5 Books Recommended by Ben Shapiro
Here are some of the titles the American political commentator recommends for you to read.
Who is Ben Shapiro?
Ben Shapiro (born January 15, 1984) is an American conservative political commentator, columnist, author, radio talk show host, and lawyer. He is the editor-in-chief of TruthRevolt.org, a website founded by David Horowitz. Shapiro has written seven books, the first being 2004's Brainwashed: How Universities Indoctrinate America's Youth, which he started writing when he was 17 years old.
Here are 5 books Ben Shapiro recommends, with reviews from avid readers like me and you.
If you want to purchase any of the books listed below, click on the titles. They are affiliated links that will take you directly to the store.
I agree with many of MacDonald's points. I enjoyed the book. It gave me quite a bit to think about. However, as an objective reader, I couldn't help but be disappointed in the lack of citations or support for almost any of her claims. She brings up statistics a lot, which is fine...but rarely cites the sources (other than sometimes mentioning a government agency). No specific report, no study name, no year of study, etc.
I expect writers who are attempting to compel their readers to their line of thinking to not only provide a well thought out argument (which she has done), but to also provide objective data and the sources (which she does not - for the latter).
This book could have been used as a tool to arm those with knowledge that could be shared in a discussion. Instead, they are talking points. Undoubtedly, if you were to discuss these issues with someone of the opposing view, they would ask "How do you know that?" You can't very well say "Well, it's in some book I read" or "It was in some study from some agency."
The exact opposite of MacDonald might be Ann Coulter. Ann is far more provocative and wanting a fight, but she cites every, frickin' source (at least the couple of books I've read of hers do). There are sources for days. But I enjoyed that. While I may not agree with the findings of the source, I enjoyed having the sources available for me to verify.
What sets Thomas Sowell apart from many economists and intellectuals is his ability to present complex ideas with both clarity and simplicity. As he himself once noted, "If academic writings were difficult because of the deep thoughts involved, that might be understandable, even if frustrating. Seldom is that the case, however. Jaw-breaking words often cover up very sloppy thinking." For Sowell, economics is no exception.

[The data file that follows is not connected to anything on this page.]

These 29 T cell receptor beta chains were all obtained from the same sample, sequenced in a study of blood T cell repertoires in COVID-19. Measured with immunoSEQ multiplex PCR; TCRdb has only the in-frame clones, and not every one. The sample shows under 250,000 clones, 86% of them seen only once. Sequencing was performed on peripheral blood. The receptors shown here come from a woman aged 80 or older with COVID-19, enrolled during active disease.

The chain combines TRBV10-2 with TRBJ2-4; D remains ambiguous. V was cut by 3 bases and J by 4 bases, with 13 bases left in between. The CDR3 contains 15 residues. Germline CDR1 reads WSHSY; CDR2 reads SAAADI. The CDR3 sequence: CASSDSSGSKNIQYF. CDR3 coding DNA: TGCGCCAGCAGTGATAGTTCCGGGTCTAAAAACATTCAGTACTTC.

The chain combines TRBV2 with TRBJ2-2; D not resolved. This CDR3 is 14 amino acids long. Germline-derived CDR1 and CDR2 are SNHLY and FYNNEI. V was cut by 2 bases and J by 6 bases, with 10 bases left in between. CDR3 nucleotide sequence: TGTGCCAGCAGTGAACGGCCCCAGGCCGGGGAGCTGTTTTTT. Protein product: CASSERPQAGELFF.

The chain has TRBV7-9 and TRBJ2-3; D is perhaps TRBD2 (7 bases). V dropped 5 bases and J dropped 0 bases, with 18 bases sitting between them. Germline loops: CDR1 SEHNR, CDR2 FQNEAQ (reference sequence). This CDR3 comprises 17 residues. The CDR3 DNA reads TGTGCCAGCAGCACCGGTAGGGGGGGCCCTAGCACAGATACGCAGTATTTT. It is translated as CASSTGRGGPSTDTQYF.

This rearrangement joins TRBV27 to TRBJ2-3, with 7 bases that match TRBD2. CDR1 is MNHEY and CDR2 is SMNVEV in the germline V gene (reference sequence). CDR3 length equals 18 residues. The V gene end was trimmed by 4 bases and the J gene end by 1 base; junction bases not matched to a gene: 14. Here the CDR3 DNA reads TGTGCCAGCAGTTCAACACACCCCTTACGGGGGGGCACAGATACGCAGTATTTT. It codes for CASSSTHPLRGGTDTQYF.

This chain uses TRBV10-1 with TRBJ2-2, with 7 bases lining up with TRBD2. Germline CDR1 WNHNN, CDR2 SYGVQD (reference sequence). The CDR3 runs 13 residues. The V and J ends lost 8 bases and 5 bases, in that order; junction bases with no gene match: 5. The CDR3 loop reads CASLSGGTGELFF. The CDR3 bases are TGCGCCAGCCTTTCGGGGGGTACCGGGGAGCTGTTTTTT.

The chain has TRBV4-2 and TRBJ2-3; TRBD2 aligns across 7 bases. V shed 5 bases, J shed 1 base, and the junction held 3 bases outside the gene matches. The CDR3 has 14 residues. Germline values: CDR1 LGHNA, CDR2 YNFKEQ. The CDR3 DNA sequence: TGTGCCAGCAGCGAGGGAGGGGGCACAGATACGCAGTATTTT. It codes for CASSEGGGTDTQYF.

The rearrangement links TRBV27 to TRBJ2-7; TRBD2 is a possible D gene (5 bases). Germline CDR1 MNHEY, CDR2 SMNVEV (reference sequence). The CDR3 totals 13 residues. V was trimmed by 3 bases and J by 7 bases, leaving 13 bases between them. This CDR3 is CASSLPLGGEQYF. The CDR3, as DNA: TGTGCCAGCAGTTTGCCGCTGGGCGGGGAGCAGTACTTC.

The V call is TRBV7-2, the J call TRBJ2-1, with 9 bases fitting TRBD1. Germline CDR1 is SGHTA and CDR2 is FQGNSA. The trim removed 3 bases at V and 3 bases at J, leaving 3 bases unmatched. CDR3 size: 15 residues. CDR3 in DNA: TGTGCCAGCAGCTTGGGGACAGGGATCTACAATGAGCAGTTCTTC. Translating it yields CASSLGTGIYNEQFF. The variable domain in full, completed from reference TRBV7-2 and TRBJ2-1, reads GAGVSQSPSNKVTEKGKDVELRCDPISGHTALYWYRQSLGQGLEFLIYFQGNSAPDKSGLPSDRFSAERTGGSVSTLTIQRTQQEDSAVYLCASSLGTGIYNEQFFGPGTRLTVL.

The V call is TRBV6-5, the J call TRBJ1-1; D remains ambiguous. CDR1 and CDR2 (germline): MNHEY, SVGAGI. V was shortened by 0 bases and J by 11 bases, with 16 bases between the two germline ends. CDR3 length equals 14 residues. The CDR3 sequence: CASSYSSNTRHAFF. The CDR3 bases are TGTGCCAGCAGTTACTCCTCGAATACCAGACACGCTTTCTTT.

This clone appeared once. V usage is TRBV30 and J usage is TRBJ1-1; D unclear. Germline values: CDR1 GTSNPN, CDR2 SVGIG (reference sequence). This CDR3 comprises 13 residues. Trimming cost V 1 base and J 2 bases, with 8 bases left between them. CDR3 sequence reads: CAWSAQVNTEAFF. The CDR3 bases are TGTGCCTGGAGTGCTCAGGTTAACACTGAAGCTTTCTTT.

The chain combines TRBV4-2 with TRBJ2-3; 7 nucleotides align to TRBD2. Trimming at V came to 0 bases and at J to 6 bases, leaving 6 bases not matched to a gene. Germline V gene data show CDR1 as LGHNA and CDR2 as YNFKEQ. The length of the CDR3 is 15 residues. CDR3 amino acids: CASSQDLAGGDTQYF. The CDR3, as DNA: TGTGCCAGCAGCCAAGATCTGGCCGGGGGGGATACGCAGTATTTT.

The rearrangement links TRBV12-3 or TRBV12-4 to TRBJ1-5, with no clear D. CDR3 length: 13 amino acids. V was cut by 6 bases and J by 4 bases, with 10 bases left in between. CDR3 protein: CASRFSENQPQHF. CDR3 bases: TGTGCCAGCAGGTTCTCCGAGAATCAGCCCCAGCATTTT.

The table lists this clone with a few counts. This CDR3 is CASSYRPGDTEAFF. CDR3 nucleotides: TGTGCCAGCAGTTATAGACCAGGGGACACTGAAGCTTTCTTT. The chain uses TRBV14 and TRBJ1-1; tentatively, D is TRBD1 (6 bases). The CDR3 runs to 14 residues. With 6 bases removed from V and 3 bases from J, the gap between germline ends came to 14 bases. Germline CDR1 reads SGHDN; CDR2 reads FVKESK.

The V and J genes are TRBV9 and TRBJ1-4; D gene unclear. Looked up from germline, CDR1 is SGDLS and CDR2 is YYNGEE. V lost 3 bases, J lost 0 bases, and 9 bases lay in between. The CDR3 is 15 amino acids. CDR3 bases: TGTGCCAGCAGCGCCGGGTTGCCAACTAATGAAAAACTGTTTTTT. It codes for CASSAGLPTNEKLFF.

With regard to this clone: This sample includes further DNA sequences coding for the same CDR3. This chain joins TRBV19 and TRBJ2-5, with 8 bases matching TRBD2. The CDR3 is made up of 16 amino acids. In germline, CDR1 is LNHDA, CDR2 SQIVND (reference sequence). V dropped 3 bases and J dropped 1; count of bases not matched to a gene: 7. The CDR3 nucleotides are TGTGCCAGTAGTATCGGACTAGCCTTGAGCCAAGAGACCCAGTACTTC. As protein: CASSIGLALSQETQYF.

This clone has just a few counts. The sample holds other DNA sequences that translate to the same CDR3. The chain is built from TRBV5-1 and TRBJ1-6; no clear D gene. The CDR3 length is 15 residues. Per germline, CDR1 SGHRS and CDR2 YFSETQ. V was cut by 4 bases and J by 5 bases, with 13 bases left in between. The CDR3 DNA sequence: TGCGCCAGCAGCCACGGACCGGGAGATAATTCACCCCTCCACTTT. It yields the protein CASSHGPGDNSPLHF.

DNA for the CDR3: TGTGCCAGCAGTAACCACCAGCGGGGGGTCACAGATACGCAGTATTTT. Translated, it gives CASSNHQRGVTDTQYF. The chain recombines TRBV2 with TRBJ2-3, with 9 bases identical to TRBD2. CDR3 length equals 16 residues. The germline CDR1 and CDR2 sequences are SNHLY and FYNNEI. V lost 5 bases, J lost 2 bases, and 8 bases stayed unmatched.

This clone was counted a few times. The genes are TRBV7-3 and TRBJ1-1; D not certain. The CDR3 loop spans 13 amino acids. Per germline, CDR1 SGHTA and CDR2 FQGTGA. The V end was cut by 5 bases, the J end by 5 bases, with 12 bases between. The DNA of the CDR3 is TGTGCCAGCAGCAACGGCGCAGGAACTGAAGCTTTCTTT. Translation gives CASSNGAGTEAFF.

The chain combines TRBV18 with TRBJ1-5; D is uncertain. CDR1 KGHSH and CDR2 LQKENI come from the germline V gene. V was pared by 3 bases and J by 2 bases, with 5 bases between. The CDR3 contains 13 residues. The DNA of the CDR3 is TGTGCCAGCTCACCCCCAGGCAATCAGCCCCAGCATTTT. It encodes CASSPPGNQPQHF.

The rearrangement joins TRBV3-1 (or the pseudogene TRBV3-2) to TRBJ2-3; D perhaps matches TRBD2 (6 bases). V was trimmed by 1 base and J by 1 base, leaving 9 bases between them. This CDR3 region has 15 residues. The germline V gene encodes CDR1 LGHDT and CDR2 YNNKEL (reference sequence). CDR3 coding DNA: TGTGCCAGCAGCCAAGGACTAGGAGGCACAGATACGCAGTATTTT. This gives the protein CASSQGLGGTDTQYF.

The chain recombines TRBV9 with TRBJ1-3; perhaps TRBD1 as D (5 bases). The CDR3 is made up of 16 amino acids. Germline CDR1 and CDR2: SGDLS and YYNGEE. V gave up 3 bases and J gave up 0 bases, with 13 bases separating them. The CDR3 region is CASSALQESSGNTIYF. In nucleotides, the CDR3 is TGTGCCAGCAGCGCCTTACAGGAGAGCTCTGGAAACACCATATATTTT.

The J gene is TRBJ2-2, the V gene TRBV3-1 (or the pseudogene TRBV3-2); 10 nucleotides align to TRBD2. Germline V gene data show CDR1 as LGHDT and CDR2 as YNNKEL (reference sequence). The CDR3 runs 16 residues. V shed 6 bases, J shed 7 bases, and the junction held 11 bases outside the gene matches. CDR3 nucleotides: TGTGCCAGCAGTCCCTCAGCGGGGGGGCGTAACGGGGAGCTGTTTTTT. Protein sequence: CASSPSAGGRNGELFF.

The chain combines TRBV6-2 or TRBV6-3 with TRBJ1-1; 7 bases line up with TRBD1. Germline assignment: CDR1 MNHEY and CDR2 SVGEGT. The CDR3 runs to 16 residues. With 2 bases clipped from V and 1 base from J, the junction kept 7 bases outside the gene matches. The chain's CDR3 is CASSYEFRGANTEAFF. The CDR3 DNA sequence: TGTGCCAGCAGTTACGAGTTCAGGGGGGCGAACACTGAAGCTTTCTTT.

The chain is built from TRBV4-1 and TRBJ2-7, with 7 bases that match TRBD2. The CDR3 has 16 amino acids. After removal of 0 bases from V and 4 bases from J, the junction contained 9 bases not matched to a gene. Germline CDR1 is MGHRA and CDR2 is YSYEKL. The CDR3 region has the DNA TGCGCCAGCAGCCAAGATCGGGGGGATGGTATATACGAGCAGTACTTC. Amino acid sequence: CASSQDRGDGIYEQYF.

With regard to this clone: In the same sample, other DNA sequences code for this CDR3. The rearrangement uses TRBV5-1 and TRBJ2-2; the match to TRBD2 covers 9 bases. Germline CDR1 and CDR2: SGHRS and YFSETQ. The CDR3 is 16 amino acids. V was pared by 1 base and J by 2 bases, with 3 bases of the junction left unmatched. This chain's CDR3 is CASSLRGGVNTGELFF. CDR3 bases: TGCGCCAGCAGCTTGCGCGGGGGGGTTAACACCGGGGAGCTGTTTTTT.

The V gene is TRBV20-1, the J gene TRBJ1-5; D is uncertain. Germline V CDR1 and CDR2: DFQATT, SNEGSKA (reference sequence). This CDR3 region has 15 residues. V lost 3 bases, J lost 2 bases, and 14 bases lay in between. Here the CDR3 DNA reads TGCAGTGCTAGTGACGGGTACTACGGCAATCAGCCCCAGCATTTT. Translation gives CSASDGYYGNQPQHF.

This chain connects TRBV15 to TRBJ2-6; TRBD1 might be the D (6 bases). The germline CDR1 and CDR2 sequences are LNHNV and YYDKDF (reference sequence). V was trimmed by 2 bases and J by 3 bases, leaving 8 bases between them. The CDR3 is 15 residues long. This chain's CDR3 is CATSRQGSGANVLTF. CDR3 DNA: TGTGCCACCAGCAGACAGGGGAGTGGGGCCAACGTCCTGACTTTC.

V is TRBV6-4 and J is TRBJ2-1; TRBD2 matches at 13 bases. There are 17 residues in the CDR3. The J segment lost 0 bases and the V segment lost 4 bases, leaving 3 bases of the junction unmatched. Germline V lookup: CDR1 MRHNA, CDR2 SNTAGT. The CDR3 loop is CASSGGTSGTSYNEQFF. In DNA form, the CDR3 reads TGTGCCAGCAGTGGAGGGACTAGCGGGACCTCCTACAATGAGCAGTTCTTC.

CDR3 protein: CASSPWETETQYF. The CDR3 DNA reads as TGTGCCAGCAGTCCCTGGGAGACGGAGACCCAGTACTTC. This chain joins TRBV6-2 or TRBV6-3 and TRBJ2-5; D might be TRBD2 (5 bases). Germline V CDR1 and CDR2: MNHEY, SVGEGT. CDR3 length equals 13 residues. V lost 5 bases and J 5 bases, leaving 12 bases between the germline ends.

In Basic Economics, he reminds you that economics is the study of the use of scarce resources which have alternative uses. And with this fundamental truth in mind we see a master expositor at work. He derives many economic principles from this easily forgotten fact, offering you real-life examples along the way. This book was, of course, written for the layman. In fact, no prior knowledge of economics is needed before you read it. Yet the book is of such breadth and depth that economist Dr. Walter Williams says "it provides an understanding of some economic phenomena that might prove elusive to a Ph.D. economist."
As you read and become familiar with how Sowell thinks, you will yourself begin to think like an economist. You will learn to judge policies not by their proposed goals, but by the incentives they are likely to create, which may have the opposite effect of their intended goals. You will learn to think about not only a policy's immediate effects, but also its effects in the long run, and not only its effects to a specific group of people, but to everyone. In the process, many of your long-held cherished beliefs may be challenged.
This is one of Roger Kimball's best books because the enormities of the subject draw out his best analytical, critical and rhetorical skills. The overarching theme is that the 60's (broadly conceived; they began in the 50's and continued into the 70's) won; i.e., the cultural program of the political radicals succeeded and is now so 'with us' that we take it for granted. It is not an alternative reality; it is the status quo. We take for granted the omnipresence of pornography, the commonality of broken families, the dilution of our systems of education, their tendency to indoctrinate rather than teach, and the centrality of crudeness and sex in our popular 'entertainments'.